Safety for riders and bucking horses is a pickup man's main concern. It takes courage and excellent riding ability to be a PRCA pickup man. Any bareback or saddle bronc rider will tell you the ride isn't over when the required eight seconds have elapsed. Pickup men ride alongside high-kicking bucking horses and assist the contestants safely to the ground. Pickup men also remove the soft flankstrap from the horse and herd it safely out of the arena. Pickup men always have a deep understanding of rodeo livestock, and are respected by contestants as true cowboys.
If rodeo distributed a most-valuable-player award, a rodeo secretary would win it every time. This statement sums it up: Rodeo secretaries are the hardest-working people in rodeo you'll never see. Secretaries prepare entry lists - an impossible job for most people and all men - she tallies the results, and cuts the paychecks when the rodeo is over.
In the meantime, she is generally a wife, cook, and stand-in mother to young cowboys who need help with, a variety of things. In short, she solves all the problems before they become problems. Now, that is valuable.
Specialty acts are as much a part of rodeo as the cowboys and bucking animals who are more often in the limelight. While specialty acts are used throughout the rodeo industry to fill gaps in the action, these talented performers hold their own in terms of keeping the fans entertained.
A specialty act can consist of just about anything. Elaborate clown comedy skits, magnificently trained animal acts, trick ropers, sharpshooters and death-defying trick riders are just a few of the cast members found in this diverse category.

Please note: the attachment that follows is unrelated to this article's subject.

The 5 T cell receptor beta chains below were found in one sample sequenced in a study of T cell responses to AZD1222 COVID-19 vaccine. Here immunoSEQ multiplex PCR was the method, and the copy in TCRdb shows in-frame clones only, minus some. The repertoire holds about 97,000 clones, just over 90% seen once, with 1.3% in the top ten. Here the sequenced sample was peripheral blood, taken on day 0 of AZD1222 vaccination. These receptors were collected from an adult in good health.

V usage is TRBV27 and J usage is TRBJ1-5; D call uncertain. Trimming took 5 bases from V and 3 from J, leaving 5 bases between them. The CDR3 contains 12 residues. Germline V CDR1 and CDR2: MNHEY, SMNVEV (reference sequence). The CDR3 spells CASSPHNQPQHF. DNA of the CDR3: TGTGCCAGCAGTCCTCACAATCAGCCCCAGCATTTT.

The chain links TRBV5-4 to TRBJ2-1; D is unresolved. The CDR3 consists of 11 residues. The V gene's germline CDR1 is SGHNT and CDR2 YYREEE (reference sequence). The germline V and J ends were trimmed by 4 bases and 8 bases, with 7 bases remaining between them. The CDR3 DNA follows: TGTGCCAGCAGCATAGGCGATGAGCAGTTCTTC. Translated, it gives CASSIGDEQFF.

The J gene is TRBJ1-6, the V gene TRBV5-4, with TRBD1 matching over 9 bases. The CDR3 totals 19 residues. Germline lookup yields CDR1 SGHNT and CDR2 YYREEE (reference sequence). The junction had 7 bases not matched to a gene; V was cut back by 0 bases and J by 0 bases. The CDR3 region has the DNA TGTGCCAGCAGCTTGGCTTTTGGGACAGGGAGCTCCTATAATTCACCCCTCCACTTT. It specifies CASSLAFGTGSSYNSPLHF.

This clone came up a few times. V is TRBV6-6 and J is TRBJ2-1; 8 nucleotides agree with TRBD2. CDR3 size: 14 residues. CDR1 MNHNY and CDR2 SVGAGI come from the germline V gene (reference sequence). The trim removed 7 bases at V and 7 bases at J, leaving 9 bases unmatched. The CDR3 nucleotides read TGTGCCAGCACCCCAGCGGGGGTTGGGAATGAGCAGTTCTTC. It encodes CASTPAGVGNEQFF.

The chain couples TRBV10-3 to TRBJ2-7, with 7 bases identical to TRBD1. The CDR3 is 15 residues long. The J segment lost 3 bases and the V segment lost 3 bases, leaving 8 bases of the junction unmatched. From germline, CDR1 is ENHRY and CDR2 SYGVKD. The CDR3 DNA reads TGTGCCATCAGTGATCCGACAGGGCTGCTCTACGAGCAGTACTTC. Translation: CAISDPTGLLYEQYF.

They're sometimes called the halftime entertainment of rodeo, but their acts can be honed to a fine point.
There are about 70 PRCA stock contractors who produce or provide animals for more than 700 rodeos annually. Stock contractors provide the bucking horses and bulls, as well as the calves and steers. They generally live on ranches and spend much of the year developing quality stock for rodeo competition. Stock contractors also hire other contract personnel and produce the rodeos for various rodeo committees. They generally are the ultimate authority at any rodeo.
Like the "Chute Boss" this fellow takes charge when the timed events take place. This cowboy works the timed-event chutes, making sure the barrier is set and working properly on all the calves and steers. He keeps the animals in order. As in the roughstock events, the contestants draw their animals; it is the timed-event boss who matches the cowboys with the right animal.
These two There are two of them at every rodeo and they must be fair and aware during the competition, they usually work hand in hand with the "Rodeo Secretary" & the "Timed-Event Boss", keeping a clock on the timed events. The timers use stopwatches to keep track of the elapsed time in the timed events. They also ensure that roughstock cowboys make full eight-second rides. And the riders appreciate their efforts.